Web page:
Although it must conduct a Phase IV trial, United Therapeutics Corp. received FDA approval to market Remodulin for the treatment of pulmonary arterial hypertension in patients with New York Heart Association Class II through Class IV symptoms to diminish symptoms associated with exercise.
The company received in February an approvable letter for Remodulin (treprostinil sodium) and at that time, UTC said it expected final approval once the label for the product was clearly defined and the design of a Phase IV trial agreed upon. (See BioWorld Today, Feb. 12, 2002.)
"I cannot overexpress the excitement that we all feel at having been able to work together for six years, thinking always of the patients' best interest foremost in our minds, and then come to this point of having an approvable therapy to share with them," UTC CEO Martine Rothblatt said in a conference call. "It's a wonderful sense of accomplishment; it's a wonderful sense of fulfillment."
The Phase IV trial will be designed to verify and describe Remodulin's clinical benefits. Silver Spring, Md.-based UTC will conduct a randomized transition of patients treated with Flolan to either subcutaneous Remodulin or placebo, while measuring clinical deterioration, pulmonary arterial hypertension and exercise performance. Flolan (epoprostenol) is an intravenous therapy marketed by GlaxoSmithKline plc, of London.
"[The trial] will start this year and needs to be completed in the next two years," said Fred Hadeed, chief financial officer at UTC. "One of the things [the FDA] is looking for is some assurance that patients can be transferred from Flolan to Remodulin and be maintained on Remodulin."
That assurance would only spell good news for UTC, considering Flolan is administered intravenously, Remodulin subcutaneously, and there are 2,600 patients taking Flolan in the U.S. And although in the clinical studies of Remodulin, the most common side effect was infusion-site pain (among 85 percent of patients), UTC President and Chief Operating Officer Roger Jeffs said in the conference call that, for "the large part, that side effect can be handled."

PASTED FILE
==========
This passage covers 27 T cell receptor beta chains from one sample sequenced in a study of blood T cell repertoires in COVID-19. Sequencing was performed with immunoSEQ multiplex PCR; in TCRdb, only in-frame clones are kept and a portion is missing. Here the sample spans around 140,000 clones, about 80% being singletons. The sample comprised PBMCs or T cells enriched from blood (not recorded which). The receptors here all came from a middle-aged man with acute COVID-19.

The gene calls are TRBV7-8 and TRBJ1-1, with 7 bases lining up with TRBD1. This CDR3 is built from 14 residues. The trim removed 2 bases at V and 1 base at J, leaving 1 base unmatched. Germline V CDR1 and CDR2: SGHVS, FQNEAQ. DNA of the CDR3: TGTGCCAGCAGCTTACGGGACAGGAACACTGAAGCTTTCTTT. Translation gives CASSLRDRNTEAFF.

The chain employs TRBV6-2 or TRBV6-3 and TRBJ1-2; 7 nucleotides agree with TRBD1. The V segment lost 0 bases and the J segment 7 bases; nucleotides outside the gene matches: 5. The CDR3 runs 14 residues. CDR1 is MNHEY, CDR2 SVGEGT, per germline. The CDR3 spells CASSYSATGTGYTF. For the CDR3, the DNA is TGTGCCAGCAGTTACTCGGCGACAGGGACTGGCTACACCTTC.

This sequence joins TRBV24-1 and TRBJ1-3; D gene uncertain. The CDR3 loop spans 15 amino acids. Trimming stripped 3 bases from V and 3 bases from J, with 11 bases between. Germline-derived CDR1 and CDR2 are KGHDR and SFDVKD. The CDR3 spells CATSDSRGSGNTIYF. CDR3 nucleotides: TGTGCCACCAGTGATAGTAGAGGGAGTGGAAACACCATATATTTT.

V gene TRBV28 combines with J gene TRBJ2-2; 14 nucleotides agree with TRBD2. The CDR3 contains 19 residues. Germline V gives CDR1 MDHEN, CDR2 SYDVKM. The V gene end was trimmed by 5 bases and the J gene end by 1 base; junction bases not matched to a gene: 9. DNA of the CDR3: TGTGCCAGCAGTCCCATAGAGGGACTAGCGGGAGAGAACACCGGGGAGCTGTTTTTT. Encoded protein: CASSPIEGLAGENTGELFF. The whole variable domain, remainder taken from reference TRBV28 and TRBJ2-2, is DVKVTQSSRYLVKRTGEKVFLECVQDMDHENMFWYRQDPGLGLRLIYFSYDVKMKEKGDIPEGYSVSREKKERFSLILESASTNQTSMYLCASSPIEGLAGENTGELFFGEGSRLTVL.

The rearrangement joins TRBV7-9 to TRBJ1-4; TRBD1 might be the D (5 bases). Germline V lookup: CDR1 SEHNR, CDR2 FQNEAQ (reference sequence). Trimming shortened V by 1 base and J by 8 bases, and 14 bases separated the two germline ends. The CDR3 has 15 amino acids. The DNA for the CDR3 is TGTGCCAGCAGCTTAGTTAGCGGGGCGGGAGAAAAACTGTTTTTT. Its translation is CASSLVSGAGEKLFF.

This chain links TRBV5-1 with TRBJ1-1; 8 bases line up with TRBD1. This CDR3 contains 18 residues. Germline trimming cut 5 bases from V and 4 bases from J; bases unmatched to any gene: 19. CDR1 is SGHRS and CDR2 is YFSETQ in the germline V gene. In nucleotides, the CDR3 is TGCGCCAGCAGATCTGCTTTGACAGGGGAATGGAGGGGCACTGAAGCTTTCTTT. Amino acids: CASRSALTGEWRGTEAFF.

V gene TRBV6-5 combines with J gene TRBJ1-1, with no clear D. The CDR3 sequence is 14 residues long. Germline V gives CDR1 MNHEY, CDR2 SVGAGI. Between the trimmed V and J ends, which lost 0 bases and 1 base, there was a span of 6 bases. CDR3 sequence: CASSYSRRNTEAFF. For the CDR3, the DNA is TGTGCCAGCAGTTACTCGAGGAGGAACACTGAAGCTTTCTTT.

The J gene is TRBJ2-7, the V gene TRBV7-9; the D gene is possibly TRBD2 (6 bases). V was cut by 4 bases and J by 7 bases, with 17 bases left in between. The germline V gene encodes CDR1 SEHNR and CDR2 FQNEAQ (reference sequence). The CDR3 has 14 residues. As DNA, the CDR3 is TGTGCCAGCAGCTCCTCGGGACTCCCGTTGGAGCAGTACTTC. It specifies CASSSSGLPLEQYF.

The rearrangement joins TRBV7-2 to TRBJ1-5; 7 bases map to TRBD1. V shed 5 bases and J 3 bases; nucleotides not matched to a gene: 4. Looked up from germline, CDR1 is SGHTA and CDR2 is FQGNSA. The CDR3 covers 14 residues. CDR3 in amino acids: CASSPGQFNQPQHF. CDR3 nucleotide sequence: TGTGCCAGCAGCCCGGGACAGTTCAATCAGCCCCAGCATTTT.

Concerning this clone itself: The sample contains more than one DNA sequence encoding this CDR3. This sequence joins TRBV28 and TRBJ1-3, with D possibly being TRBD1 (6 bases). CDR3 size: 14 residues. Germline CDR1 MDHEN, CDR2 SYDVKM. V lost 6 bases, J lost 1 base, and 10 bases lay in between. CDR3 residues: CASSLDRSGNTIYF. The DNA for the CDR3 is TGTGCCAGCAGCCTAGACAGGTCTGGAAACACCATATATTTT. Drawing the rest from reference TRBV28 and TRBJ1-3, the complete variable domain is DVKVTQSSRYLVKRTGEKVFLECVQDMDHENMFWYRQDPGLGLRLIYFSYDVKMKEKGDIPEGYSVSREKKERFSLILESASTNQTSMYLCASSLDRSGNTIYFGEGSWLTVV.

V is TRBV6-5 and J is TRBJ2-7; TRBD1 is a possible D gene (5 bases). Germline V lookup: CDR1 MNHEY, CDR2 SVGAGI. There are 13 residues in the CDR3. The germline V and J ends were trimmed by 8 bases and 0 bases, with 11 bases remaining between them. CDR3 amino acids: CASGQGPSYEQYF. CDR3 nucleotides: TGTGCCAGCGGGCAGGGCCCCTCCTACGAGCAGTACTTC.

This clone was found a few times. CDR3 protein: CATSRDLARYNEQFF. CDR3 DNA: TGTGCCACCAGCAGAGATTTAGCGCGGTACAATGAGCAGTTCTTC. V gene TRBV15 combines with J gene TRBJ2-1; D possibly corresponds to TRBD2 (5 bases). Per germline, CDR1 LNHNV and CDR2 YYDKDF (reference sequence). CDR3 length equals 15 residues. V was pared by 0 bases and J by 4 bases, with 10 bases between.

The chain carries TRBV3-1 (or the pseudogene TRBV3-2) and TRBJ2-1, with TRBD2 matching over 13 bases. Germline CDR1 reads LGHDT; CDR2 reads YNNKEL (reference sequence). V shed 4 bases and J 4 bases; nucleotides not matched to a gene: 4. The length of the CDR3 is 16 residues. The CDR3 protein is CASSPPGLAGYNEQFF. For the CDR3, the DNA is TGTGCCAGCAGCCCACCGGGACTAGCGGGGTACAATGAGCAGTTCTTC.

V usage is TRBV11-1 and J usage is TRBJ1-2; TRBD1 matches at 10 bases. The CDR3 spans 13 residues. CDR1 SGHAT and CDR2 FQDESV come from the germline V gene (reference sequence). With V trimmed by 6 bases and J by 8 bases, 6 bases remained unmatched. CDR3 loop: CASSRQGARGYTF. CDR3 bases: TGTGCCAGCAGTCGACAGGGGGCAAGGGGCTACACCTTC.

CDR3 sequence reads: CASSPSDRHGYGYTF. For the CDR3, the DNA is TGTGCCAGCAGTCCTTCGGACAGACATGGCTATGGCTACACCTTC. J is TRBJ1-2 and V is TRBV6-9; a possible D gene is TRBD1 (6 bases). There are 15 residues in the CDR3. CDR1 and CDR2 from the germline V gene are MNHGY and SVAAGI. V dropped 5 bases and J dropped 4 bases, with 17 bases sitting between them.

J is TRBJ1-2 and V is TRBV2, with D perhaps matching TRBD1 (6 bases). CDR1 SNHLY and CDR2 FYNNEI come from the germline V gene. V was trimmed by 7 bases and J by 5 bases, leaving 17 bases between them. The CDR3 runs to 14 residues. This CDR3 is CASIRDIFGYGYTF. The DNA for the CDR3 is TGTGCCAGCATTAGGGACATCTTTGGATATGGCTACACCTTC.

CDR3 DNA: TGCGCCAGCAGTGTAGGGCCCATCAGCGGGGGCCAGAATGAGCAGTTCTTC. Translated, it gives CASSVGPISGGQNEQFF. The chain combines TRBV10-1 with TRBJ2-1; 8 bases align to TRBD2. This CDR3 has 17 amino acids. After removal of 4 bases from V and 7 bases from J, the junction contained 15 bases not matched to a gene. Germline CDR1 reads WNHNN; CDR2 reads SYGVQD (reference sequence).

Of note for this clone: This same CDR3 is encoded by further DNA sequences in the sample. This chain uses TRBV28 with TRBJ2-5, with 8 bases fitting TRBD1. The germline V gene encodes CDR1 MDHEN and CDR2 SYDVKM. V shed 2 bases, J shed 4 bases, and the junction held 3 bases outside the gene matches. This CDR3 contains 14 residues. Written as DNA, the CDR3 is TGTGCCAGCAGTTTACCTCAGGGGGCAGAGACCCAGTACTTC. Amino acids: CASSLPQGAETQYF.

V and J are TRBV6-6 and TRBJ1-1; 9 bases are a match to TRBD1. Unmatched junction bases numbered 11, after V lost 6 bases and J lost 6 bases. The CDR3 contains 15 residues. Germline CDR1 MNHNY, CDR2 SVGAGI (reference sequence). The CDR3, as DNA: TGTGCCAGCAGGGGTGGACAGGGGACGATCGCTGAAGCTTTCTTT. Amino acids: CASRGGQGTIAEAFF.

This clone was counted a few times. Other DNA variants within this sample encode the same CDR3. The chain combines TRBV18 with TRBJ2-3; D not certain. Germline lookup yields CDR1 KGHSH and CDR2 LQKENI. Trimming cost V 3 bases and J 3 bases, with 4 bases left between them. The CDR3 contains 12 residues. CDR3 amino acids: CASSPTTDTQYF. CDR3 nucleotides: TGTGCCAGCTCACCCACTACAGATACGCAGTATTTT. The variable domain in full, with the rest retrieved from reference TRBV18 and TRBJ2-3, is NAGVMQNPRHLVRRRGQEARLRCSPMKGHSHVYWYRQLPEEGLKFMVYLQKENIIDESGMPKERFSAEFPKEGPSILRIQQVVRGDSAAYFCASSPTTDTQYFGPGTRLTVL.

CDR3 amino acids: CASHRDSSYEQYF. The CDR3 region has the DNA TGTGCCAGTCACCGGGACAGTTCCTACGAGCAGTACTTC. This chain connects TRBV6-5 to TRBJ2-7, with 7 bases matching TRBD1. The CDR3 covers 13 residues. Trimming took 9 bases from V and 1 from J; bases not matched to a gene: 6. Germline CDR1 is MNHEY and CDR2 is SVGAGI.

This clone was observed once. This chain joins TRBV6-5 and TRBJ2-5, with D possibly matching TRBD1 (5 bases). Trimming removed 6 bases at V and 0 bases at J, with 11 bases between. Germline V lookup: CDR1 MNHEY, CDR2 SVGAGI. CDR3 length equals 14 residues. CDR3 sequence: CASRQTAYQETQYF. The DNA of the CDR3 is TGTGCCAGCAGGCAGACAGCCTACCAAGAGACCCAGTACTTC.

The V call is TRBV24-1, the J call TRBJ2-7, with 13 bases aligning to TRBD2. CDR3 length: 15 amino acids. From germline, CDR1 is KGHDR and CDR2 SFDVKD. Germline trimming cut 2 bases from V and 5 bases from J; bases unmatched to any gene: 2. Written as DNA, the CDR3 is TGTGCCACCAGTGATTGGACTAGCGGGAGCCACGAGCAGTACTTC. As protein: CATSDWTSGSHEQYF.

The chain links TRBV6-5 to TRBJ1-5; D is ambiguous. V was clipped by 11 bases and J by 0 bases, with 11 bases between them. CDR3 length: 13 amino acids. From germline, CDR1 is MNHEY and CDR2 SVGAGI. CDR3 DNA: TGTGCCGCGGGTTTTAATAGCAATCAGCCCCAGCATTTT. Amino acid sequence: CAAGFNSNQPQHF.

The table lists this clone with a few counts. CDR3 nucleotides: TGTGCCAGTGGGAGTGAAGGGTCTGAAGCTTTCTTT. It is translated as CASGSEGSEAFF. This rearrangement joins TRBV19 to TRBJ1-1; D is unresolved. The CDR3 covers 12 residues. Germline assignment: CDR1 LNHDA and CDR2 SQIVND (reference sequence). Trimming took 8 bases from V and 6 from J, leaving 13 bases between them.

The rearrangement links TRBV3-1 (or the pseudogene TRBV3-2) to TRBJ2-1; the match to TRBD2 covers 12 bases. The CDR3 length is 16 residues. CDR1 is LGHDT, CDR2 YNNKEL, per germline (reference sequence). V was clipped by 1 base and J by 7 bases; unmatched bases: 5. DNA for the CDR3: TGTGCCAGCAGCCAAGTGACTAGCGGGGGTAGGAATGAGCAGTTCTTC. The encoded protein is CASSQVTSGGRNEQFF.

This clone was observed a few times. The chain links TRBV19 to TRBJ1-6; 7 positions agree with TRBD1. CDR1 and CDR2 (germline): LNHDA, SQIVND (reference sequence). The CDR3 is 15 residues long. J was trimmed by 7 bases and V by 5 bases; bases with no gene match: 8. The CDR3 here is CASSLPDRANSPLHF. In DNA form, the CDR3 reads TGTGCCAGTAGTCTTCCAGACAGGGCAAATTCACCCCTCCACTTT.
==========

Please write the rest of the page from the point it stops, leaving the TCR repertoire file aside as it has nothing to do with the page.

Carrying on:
"About 85 percent of patients that start on the therapy remain on the therapy without any dropout due to infusion-site pain," he said. "There is a small number of patients that cannot tolerate it long term."
About 50,000 people in North America and Europe are estimated to have NYHA Class II through Class IV forms of pulmonary arterial hypertension, the company said.
Remodulin, formerly UT-15 and also Uniprost, is available now through UTC's U.S. distributors, Priority Healthcare Corp. and Gentiva Health Services. UTC said the recommended price for the drug is $65 per milligram, which works out to a ballpark figure of $50,000 per patient per year, Hadeed told BioWorld Today. The company has submitted marketing applications for Remodulin in France, Switzerland and Canada and other international filings would follow approval in the U.S. and France. Overall, UTC has formed six distribution partnerships for countries or regions outside the U.S.
UTC posted a net loss of about $5.7 million for the first quarter. It had $162.2 million in cash, cash equivalents and marketable securities as of March 31. While not making Remodulin revenue projections at this time, Hadeed said the company has $9 million worth of orders on hand, which suggests the company may be approaching the hallowed ground of the profitable.
UTC now will focus its attention on growing Remodulin. The company has completed a Phase II study in patients with critical limb ischemia and is expected to begin a Phase II/III trial in that population in the next 12 months. Also, last month it acquired most of Waltham, Mass.-based AltaRex Corp.'s cancer portfolio, including OvaRex. UTC expects to start a Phase III trial of OvaRex in ovarian cancer patients in the first quarter of 2003, Hadeed said. (See BioWorld Today, April 23, 2002.)
Lower in the pipeline, UTC is planning to begin Phase I work on UT231B for hepatitis C sometime in the next 12 months.
But for now, UTC can sit back and reflect on past statements made good.
"[The approval] means we have delivered on our promise to our patients, the [clinical investigators] and our shareholders," Hadeed said. "We feel very good about the prospect of treating hundreds, if not thousands, of patients with Remodulin and turning the corner toward profitability."
UTC's stock (NASDAQ:UTHR) rose $1.06 Thursday to close at $14.71.